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    Roo Gives a Voice to Kangaroo Express

    The mascot is key to the c-store chain's new brand image and will play a larger role going forward.

    By Laura Liebeck

    CARY, N.C. -- Roo, The Pantry's Kangaroo Express mascot, is hitting the big time. The character, who is usually "seen" in shaded profile on store signs, will play a bigger role in the chain's promotional efforts and give voice to the Kangaroo Express brand, said Dave Henninger, vice president of marketing services.

    An all-new radio campaign featuring Roo launched this fall and he'll play a larger role on the retailer's website, Facebook and Twitter communications moving forward.

    "The character is becoming an interesting phenomenon," Henninger told CSNews Online.

    The fun, interesting, witty and sincere Roo character exploded in popularity this summer during Kangaroo Express' "Salute Our Troops" campaign, which was designed to raise money for charities that serve military families. The initiative, which also was crafted to expand the chain's cold dispensed beverage program especially with a younger demographic (teens and young 20s), heightened awareness of the c-store chain beyond the company's original plan and catapulted Roo to pop-culture icon status in its markets.

    The campaign won on all fronts: it raised two-and-a-half times as much money as Kangaroo Express expected ($2.5 million vs. the expected $1 million); blasted through the 250,000 20-ounce refillable cups in the promotion undertaken to increase sales of fountain drinks; and received great gifts from the market in the form of customer coined phrases the chain is turning into a promotional initiative that has only begun to deliver benefits.

    Now added to the marketing vernacular: "Roo Cup" and "Roo Run."

    The three-pronged Salute Our Troops campaign was launched in conjunction with $6.99 graphic-rich refillable cold cups, which were designed to drive cold beverage sales and be a catalyst to bring customers into stores all summer for free refills and to make donations to benefit the USO and Wounded Warrior Project. State-based military support organizations that benefit soldiers and their families in five states, also benefited from this initiative.

    The program really resonated with employees and customers alike and the cups sold out quickly, with some of them promoted by consumers as "Roo Cups" selling on eBay for as much as $40 each, Henninger said. In the interim, the newly minted "Roo Cups" became the necessary equipment for a summer "Roo Run."

    The program was "just off-the-hook amazing," declared Henninger.

    This kind of marketing -- and now the introduction of radio advertising -- are both new endeavors for Kangaroo Express. With such early success, more of both can be expected. "People want to engage with us and connect with the kangaroo," he said.

    Kangaroo Express will deliver both engaging content and the playful Roo. Consumers can get a feel for Roo's personality on the Kangaroo Express website by checking out the Bean Street Coffee pages. The "voice" of Roo welcomes visitors with his caffeinated personality: "The Roo Wants to Hook You Up," says the audio.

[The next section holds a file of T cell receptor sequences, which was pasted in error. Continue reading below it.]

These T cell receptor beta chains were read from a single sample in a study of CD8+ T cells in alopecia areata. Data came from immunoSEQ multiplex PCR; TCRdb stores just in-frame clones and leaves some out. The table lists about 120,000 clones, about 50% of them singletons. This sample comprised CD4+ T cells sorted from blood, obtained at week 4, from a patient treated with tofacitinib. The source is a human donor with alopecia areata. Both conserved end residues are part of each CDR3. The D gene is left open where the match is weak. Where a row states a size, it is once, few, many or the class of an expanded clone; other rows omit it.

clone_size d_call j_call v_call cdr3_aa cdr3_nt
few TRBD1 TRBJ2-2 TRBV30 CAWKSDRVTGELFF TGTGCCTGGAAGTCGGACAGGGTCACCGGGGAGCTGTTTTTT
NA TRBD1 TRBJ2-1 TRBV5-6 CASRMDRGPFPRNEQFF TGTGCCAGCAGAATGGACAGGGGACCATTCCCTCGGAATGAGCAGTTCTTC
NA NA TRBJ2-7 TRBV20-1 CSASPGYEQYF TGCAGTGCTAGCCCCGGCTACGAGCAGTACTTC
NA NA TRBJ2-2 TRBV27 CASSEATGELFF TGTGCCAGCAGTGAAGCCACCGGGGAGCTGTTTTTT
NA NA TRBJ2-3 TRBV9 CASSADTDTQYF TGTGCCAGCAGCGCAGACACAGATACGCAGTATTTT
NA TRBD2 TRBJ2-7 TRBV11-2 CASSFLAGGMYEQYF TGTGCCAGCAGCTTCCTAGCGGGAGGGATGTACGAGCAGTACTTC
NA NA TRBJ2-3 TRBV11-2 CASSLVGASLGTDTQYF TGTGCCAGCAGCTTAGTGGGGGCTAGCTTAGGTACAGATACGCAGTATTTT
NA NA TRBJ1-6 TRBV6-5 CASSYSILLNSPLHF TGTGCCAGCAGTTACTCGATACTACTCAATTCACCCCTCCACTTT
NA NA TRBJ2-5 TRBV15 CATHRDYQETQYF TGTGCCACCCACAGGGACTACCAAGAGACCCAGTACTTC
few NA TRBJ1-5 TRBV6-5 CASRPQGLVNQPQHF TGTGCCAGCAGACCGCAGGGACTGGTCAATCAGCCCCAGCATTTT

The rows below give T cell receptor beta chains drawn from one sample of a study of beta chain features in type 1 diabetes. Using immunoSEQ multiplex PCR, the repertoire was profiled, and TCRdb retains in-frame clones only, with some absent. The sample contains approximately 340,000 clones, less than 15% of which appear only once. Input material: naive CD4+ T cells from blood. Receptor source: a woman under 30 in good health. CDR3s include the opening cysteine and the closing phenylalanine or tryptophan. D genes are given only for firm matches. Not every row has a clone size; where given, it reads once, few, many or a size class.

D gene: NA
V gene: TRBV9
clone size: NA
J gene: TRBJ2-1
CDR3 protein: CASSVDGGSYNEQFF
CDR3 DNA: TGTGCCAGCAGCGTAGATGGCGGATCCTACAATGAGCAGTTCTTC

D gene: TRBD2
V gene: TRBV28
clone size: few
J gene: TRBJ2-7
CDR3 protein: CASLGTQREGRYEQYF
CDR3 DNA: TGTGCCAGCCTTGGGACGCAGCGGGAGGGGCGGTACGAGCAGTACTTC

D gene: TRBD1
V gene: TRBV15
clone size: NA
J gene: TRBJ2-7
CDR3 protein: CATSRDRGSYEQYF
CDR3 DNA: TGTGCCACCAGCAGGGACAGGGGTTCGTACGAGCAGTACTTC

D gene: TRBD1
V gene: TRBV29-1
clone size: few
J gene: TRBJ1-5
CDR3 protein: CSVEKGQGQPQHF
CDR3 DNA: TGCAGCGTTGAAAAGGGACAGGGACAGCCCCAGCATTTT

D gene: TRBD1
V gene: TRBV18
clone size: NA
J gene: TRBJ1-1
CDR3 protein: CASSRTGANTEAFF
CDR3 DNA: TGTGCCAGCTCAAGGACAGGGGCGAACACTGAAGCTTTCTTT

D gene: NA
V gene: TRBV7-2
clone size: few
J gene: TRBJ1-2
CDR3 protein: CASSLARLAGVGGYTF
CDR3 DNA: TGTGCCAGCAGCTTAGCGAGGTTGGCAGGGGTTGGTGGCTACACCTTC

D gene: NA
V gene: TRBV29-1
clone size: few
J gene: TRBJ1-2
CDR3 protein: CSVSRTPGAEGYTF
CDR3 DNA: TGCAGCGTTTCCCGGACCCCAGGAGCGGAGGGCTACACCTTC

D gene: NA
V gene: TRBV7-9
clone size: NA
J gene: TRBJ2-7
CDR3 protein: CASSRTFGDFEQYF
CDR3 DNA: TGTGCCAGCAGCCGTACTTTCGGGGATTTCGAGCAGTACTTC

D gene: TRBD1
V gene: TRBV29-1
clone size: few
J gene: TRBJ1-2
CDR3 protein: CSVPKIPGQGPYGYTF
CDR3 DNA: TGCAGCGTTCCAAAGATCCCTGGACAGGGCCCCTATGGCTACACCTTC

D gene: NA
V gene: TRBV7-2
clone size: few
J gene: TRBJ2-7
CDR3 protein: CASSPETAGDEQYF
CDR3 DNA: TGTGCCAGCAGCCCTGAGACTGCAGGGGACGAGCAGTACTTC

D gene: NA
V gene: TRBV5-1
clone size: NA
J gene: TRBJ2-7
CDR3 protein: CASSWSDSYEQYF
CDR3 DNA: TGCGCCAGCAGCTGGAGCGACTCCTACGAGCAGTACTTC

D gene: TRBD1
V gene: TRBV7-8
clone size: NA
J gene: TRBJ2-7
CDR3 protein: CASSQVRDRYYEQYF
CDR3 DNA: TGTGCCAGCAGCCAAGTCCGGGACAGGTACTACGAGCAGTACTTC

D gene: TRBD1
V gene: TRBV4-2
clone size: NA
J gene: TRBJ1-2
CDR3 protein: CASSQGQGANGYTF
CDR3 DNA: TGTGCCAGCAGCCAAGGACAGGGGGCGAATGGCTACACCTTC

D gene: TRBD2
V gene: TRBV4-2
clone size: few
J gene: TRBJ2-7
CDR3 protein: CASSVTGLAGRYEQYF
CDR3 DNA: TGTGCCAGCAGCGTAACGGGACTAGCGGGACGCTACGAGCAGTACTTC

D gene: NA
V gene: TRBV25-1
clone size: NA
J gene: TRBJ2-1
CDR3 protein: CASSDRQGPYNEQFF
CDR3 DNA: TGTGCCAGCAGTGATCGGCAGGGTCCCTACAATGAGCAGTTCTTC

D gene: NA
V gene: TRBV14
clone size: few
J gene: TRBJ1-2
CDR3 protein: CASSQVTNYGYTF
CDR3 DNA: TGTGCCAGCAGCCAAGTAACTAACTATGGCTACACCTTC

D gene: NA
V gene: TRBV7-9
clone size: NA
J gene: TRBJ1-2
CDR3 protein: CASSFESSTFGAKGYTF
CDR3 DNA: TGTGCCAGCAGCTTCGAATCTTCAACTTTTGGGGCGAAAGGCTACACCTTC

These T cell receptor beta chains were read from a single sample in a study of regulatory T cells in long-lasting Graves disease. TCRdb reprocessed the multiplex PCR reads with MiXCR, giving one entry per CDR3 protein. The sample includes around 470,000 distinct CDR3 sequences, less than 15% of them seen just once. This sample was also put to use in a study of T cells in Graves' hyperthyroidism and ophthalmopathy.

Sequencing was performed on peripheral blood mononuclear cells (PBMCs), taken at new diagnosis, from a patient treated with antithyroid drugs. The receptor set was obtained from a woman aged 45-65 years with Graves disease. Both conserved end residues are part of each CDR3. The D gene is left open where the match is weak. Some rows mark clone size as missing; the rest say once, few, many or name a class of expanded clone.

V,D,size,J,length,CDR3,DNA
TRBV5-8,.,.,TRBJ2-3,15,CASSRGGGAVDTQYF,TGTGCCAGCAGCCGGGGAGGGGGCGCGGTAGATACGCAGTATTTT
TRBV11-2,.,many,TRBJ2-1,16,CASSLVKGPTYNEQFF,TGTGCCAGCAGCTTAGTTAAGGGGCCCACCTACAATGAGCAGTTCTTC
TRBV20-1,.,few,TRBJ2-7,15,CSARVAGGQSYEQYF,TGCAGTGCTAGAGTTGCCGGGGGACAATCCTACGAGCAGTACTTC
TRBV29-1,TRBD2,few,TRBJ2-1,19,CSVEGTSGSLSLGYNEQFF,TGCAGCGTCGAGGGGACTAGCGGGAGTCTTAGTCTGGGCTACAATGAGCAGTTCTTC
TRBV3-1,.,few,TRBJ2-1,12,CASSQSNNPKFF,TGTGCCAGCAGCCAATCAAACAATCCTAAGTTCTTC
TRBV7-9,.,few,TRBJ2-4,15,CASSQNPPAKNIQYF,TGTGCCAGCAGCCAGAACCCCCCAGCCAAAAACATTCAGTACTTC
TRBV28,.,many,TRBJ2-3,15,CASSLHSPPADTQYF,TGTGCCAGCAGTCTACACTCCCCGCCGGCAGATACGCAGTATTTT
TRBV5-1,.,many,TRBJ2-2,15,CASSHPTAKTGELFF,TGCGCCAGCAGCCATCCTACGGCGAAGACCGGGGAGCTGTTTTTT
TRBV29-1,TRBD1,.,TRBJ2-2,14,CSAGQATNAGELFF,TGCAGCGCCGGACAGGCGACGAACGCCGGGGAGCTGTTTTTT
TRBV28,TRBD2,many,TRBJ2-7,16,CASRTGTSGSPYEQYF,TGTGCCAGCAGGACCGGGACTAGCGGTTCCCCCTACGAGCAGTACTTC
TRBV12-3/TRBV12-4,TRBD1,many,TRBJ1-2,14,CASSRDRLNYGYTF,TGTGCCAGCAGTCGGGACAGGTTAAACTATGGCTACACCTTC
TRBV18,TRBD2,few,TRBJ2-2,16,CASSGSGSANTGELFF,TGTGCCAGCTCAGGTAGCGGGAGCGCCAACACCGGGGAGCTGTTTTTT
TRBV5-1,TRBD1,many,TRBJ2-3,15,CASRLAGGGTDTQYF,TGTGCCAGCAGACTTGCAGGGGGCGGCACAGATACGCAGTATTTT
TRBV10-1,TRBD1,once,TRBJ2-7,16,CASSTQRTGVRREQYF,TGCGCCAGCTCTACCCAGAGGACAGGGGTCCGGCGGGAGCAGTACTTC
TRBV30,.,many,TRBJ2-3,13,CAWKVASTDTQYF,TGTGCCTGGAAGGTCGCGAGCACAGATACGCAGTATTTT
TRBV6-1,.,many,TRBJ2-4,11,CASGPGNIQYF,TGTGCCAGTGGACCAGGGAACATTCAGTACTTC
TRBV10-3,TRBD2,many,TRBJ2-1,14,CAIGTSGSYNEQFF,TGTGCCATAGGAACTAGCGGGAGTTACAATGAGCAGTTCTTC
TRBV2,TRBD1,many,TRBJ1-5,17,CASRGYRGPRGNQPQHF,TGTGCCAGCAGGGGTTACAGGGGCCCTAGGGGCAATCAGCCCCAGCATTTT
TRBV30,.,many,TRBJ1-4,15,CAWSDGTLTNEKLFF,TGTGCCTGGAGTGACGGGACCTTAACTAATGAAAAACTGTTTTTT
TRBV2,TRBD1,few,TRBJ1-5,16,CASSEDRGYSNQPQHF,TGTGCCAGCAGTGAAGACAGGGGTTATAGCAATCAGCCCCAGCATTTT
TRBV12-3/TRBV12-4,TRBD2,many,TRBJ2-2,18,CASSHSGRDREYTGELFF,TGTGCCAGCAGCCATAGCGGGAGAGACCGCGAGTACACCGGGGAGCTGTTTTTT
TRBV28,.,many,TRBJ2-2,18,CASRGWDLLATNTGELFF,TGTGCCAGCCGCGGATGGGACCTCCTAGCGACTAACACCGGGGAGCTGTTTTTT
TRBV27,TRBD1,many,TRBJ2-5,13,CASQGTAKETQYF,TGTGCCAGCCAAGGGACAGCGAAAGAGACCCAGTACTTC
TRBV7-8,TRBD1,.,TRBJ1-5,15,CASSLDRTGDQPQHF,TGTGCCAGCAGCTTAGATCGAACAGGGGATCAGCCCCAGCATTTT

Henninger noted that the chain will leverage social media, the company's website and the new Roo Blog, along with relationship-based marketing efforts including the launch of a Kangaroo Express mobile app that will join all the digital and Internet efforts together. The app will likely feature a forum to "check in" on Kangaroo Express locations, enable users to share their experience with friends and provide customer feedback. The retailer also will build a loyalty program and connect QR codes to it.

    Building its social media presence is important to Kangaroo Express because it's the way to reach young consumers, the company's target demographic. The program is building quickly, Henninger acknowledged, reporting the chain amassed approximately 4,000 "friends" on Facebook in four months and another 650 on Twitter -- and continues to grow.

    The c-store chain is just getting started in social media. Executives view social media as a vital growth vehicle that will provide lasting benefits: a loyal customer base for years and hopefully forever. Right now, the company is having fun developing concepts and "playing" with them to see what fits best.

    For National Coffee Day on Sept. 29, Kangaroo Express announced on Facebook that it hid Bean Street Coffee Roo Mugs around Charlotte, N.C., for locals to find. Successful sleuths got their first mug of coffee for free. On Twitter and Facebook, the chain is holding Roo Game of the Week contests. Any customer who submits the final score of a particular game prior to kickoff wins a $10 gift card.

    In addition, Kangaroo Express introduced a text-message campaign, providing special benefits to Roo Club members. This effort, undertaken to quickly reach younger customers in a way that meets their communication expectations, advises them on promotions and other important company messages in quick info blurbs. The program promptly grew to 4,000 members and that number continues to build.

    At its core, Kangaroo Express wants to make shopping at its stores easier, faster and more enjoyable for customers, and while executives continue to develop merchandising programs to satisfy shoppers' many needs, the marketing team will create upbeat messaging campaigns that drive in foot traffic.

    For more on Kangaroo Express' new marketing approach, look for the "Inside The Pantry" Special Edition that will be part of the November 7 issue of Convenience Store News.


    By Laura Liebeck
    • About Laura Liebeck

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